THE registration status of doctors who are already on the GMC register will be unaffected by the UK’s vote to leave the European Union.
The GMC moved to reassure current registrants after admitting that withdrawal from Europe will have implications for the way they regulate doctors.
In a statement following the vote, the GMC said: "We will now explore how doctors from the EU will be granted access to the UK medical register and how any concerns about those doctors will be shared between us and other countries.
"We will also seek to understand the implications for UK doctors wishing to work in the EU once the UK is no longer a member state."
They added that "much will depend on whether the principle of free movement is maintained within the treaty of withdrawal".
The regulator now plans to discuss the issues with the four UK governments, "to make sure we can provide robust protection to UK patients".
The Royal College of Surgeons responded to the result by posting a statement on its twitter feed in support of healthcare staff who have come from other countries to work in the NHS, thanking them for the work they do and adding: “We will continue to support you."
The Royal College of Nursing issued a statement saying it would "continue to work closely with our sister nursing organisations across Europe as we have done for many years".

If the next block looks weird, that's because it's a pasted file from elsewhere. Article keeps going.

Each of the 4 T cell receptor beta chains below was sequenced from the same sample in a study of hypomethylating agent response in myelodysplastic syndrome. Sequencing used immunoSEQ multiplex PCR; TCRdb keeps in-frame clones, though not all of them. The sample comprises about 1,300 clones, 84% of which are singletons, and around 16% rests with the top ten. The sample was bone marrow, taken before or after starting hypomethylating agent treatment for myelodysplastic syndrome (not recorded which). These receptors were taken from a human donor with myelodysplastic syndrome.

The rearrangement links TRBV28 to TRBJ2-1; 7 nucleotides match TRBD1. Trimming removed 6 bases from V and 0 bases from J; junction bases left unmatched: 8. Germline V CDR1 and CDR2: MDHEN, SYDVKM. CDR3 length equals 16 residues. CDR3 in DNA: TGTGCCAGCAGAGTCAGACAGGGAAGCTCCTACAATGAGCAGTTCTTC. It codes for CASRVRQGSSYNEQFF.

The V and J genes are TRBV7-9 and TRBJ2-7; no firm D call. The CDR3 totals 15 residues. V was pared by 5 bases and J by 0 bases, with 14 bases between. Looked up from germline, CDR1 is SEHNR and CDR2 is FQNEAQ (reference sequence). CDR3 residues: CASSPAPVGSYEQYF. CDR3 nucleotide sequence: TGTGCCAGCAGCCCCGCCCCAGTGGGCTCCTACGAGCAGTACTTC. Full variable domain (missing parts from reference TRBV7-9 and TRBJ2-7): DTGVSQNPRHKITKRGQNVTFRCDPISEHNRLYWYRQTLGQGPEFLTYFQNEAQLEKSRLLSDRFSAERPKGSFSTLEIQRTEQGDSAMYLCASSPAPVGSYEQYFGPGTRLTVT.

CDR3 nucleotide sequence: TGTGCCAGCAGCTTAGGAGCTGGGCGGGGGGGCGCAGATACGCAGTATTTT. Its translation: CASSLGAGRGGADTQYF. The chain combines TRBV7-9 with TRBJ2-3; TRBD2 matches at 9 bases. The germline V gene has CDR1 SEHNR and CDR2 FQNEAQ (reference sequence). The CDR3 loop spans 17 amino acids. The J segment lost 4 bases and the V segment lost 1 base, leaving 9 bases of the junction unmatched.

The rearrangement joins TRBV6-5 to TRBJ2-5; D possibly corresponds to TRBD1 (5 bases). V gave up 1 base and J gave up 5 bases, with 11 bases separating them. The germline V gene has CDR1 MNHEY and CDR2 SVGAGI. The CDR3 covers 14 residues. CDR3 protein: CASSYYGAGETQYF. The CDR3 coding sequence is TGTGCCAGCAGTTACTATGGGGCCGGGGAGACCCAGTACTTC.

It added: "Once there is greater clarity, the RCN will take forward work to consider the impact of leaving for both nursing and the RCN, to ensure that the voice of nursing is heard in future negotiations to leave the EU."
Meanwhile, the GDC gave a more succinct post-Brexit vote statement, saying that it would be "business as usual" until the formal process for implementing the referendum result was taken forward. "We will communicate any changes widely as and when the position develops."
The British Dental Association highlighted the various ways in which EU legislation affects UK dentistry, including the movement of dentists and dental care professionals, the import of dental equipment and materials, as well as in health and safety legislation.
BDA chair Mick Armstrong said: "At this early stage we do not know what shape Brexit will take, but it could certainly mean significant changes for both dental regulation and the dental workforce.
"We will aim to ensure withdrawal works for dentists. We will offer support, advice and protect the interests of our membership, and work with our international partners where UK dentists can benefit."